Weighted down by the loss of her parents, Blythe McGuire struggles to keep her head above water as she trudges through her last year at Matthews College. Then a chance meeting sends Blythe crashing into something she doesn’t expect—an undeniable attraction to a dark-haired senior named Chris Shepherd, whose past may be even more complicated than her own. As their relationship deepens, Chris pulls Blythe out of the stupor she’s been in since the night a fire took half her family. She begins to heal, and even, haltingly, to love this guy who helps her find new paths to pleasure and self-discovery. But as Blythe moves into calmer waters, she realizes Chris is the one still strangled by his family’s traumatic history. As dark currents threaten to pull him under, Blythe may be the only person who can keep him from drowning.
*This book is intended for mature audiences due to strong language and sexual content.
I read some reviews about Left Drowning prior to reading it, which is something I hardly ever do, but as the note above states that it’s a novel for mature audiences as it includes strong language and sexual content, recommended for Ages 17+, I wanted to do a little research first. Those of you who have read my reviews on the blog over the past few years already know that I’m a bit of a prude, and those of you who haven’t read my reviews, well… I’m a bit of a prude. And, as the New Adult genre has become more prolific (and I love it), I’ve learned to research my novels with the above warnings prior to reading them because I don’t want any surprises. That being said, I feel like the reviews I read prepared me quite well for this novel’s delving into the sexual aspect, but not so much for the intensity of the characters as they bare their souls.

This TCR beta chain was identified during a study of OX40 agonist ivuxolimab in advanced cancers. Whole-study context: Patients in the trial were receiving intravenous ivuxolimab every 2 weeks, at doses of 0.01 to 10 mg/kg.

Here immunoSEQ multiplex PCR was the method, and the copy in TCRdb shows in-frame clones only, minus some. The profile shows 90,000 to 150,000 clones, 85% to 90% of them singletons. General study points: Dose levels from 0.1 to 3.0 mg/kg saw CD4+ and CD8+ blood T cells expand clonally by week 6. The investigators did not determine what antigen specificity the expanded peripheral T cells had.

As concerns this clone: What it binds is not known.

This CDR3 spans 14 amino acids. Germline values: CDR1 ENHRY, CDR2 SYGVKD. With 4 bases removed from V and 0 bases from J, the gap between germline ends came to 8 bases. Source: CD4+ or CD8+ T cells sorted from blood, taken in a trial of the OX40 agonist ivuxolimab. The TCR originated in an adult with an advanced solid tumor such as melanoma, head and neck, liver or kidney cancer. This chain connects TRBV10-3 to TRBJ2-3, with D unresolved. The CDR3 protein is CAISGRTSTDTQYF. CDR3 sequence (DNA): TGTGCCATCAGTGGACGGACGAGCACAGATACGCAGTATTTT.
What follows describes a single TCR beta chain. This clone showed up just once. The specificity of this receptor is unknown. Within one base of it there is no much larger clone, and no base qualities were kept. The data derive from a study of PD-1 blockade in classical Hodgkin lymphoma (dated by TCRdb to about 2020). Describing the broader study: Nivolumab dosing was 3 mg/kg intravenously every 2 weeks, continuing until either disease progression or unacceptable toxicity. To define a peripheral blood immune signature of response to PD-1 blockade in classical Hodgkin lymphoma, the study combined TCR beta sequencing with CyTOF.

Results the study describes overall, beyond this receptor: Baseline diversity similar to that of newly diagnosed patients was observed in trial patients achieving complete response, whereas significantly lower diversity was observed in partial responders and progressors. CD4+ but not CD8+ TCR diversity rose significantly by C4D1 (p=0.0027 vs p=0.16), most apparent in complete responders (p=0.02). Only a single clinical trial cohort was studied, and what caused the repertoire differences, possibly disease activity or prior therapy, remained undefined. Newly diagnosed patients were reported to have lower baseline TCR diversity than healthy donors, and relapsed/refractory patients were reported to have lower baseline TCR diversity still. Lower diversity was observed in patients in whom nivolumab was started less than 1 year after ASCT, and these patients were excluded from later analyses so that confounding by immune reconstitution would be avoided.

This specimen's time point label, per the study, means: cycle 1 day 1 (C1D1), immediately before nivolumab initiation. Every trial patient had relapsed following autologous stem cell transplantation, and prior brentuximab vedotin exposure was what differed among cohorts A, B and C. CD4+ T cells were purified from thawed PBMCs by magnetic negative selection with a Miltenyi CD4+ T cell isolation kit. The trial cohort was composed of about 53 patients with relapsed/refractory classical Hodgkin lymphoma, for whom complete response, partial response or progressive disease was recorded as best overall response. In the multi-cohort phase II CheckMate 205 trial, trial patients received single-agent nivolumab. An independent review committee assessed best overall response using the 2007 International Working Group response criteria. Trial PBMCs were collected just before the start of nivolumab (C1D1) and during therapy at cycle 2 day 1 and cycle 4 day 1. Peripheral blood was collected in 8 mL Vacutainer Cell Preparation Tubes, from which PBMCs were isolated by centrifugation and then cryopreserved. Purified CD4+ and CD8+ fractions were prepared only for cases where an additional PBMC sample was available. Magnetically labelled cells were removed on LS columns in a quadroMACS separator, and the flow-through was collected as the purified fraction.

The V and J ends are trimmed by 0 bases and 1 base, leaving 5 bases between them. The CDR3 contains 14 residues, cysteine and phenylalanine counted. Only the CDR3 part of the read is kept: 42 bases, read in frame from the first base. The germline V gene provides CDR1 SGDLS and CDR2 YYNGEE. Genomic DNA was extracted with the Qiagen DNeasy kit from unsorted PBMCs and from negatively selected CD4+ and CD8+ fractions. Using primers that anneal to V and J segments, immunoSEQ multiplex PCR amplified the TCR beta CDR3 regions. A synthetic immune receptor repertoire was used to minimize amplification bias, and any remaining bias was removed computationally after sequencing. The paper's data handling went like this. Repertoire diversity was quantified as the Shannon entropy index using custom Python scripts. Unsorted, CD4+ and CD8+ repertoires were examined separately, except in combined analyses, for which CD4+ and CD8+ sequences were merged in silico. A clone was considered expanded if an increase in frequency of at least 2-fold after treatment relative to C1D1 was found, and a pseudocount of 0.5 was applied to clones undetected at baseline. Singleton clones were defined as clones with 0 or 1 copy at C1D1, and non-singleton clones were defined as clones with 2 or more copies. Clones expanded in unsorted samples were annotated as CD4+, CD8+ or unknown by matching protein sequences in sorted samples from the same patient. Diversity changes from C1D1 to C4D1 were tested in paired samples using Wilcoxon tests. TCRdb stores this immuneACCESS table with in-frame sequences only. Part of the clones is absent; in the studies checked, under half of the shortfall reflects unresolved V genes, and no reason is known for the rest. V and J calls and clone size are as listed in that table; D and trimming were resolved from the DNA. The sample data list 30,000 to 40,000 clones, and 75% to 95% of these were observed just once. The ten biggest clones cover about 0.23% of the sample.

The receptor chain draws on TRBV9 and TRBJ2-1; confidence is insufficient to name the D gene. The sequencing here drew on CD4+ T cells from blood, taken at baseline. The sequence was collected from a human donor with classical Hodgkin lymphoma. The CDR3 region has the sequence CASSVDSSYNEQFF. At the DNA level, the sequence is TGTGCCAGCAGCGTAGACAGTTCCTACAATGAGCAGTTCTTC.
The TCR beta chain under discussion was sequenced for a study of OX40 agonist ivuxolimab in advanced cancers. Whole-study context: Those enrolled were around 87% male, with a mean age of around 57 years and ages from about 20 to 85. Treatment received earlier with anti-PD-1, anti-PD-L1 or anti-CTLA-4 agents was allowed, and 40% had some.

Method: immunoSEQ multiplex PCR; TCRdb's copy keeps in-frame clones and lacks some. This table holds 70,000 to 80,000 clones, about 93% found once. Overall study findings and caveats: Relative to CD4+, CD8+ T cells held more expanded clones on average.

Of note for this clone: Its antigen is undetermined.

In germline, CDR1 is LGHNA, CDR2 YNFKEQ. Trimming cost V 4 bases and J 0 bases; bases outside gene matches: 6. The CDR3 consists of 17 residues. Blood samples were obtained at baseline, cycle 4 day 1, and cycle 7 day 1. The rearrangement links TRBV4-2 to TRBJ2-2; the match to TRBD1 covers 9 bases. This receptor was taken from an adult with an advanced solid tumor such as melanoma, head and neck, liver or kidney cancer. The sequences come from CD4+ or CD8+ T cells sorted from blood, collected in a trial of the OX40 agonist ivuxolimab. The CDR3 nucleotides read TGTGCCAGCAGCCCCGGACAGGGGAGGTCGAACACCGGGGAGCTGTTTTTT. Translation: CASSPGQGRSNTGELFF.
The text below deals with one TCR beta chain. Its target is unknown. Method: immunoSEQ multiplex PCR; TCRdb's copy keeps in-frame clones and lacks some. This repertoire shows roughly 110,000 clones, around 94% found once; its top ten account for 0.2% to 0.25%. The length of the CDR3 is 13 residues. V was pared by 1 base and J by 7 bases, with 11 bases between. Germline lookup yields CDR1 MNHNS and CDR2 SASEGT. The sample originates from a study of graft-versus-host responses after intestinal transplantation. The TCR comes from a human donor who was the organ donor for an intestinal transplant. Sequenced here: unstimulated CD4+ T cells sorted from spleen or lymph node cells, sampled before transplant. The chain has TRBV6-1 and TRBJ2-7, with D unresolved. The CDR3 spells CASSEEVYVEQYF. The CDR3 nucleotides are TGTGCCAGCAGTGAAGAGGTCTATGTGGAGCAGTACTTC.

This read is intense. The characters are extremely deep and their plights really moved me. Both Blythe and Chris are extremely raw inside, running from their pasts, and it’s hard to keep from crying as you read through their situations. And it’s not just them, it’s every character. Park reels her readers in with the authenticity of her characters, splitting them wide open and forcing them to work through the pain, face their pasts, and triumph or die trying. Originally I thought this novel was just about Blythe and Chris, but really it’s about them all: Sabin, Eric, Estelle, Zach, and James… each one playing an integral part in this story; each one is hurting, and though it takes a while for protective walls to come down around the characters for the reader to really see their true selves, it’s there, it’s raw, full of emotion, and I just loved how Park portrayed them, forcing them deep into my heart and making me feel like I truly know them. The fact that this novel took place over a few years was an ingenious idea that further connected me to the characters as I watched them graduate from college and begin living lives on their own, and while I don’t agree with all the decisions the characters make, it’s absolutely beautiful.
Honestly, I really enjoyed this novel, even more than I originally thought I would, and it all has to do with Park’s undeniable ability to create characters and events so real that the reader cannot walk away untouched. Park focuses on some very difficult topics in this novel and she does so with extreme care, and though my emotions were all over the place as I read, I wouldn’t have it any other way (make sure you have tissues nearby). The one aspect I, personally, could have done without, though, were the very graphic “mature” scenes that I felt were a bit too long (I really prefer fade to black sequences, but to each their own), but overall, the power of the novel really overrides that aspect for me. Four stars.
Amazon Publishing has been extremely gracious in allowing me to read an ARC of this novel, via Netgalley, prior to its release on July 16, 2013.